However, there are two situations in which Cersei may legitimize her claim to the Iron Throne. One, she could, in fact, be a secret Targaryen – the daughter of Aerys “the Mad King.” Rumor has it, the reason Tywin Lannister resigned as the Hand to Aerys (way before the events of the books and series) was that he sexually assaulted Johanna Lannister, Tywin’s beloved wife. Some have suggested that Tyrion was conceived through this assault. Others have suggested that perhaps Jaime and Cersei are, in fact, the Mad King’s children. I can’t speak to the likelihood of this, or that it could ever be proven or accepted by the population of Westeros and, given the rampant misogyny present in their society, Jaime’s claim would be better.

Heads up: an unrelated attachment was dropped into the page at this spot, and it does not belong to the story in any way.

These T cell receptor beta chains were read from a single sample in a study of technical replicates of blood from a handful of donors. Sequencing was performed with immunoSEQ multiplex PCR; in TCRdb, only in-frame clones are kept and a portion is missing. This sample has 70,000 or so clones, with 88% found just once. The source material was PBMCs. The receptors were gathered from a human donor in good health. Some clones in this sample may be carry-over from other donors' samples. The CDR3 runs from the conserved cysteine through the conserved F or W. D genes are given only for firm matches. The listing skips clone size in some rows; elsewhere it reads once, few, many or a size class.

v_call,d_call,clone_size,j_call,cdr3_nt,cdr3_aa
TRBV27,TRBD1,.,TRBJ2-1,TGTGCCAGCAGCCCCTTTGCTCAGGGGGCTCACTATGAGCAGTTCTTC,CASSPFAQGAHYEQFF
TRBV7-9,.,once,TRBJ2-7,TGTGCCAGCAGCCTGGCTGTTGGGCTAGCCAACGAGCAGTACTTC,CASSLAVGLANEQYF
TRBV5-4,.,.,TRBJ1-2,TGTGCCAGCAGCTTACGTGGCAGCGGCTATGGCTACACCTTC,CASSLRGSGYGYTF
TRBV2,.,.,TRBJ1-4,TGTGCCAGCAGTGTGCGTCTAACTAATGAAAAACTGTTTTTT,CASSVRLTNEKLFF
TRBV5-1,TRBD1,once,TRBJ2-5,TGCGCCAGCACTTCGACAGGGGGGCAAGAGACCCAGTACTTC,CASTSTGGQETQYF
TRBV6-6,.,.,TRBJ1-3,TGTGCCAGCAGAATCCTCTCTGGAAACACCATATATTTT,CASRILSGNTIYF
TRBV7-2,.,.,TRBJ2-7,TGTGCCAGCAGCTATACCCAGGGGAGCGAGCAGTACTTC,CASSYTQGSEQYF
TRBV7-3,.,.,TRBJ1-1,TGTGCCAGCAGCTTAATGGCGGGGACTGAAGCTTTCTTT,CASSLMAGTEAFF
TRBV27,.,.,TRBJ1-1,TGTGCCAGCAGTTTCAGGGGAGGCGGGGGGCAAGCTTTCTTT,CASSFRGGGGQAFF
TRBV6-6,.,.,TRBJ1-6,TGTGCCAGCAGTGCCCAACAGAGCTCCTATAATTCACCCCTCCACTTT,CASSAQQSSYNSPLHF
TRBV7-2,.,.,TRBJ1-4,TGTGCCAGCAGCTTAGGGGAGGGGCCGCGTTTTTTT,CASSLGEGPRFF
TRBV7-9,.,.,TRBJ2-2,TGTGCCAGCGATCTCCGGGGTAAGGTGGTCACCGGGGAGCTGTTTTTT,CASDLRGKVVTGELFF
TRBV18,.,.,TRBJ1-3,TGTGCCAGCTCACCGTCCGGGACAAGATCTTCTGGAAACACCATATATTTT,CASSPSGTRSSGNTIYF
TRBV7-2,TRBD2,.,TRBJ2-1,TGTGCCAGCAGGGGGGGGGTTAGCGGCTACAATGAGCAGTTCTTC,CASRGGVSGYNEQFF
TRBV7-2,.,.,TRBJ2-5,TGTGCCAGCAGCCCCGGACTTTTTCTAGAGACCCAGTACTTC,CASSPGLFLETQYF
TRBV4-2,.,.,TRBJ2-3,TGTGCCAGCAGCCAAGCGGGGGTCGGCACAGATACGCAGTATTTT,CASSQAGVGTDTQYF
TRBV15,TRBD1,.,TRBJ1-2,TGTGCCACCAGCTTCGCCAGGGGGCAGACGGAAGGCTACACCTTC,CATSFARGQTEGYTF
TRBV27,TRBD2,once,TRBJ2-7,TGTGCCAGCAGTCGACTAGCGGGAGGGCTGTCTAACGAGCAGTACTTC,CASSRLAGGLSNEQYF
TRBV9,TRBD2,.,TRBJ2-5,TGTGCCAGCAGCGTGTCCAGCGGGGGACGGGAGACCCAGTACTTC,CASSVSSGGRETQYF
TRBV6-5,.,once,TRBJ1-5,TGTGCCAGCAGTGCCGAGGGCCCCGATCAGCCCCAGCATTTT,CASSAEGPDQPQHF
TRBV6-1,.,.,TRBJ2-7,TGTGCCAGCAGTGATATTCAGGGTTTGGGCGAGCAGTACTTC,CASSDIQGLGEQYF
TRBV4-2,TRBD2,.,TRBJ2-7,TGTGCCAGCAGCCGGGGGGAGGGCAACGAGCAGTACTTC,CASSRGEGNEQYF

This leaves one other scenario which, even without any explicit corroboration in the show, seems to be what has actually happened: Cersei, in murdering her chief rivals for power (including Queen Margaery) via a Wildfire inferno and pushing her son, the King, to suicide, basically took the throne by conquest. (Heck, even if she didn’t mean for Tommen to take his own life, she nevertheless found herself victorious in her quest for power.) While Robert Baratheon had a better claim than Robert Arryn and certainly Ned Stark, fundamentally, he took the Iron Throne from the Mad King and Rhaegar by defeating them in battle, subduing lord and bannermen, and conquering territory. I’m not one to condone mass violence, even when it ends the nascent religious tyranny being fomented by the High Sparrow, but Cersei certainly imposed her will that day.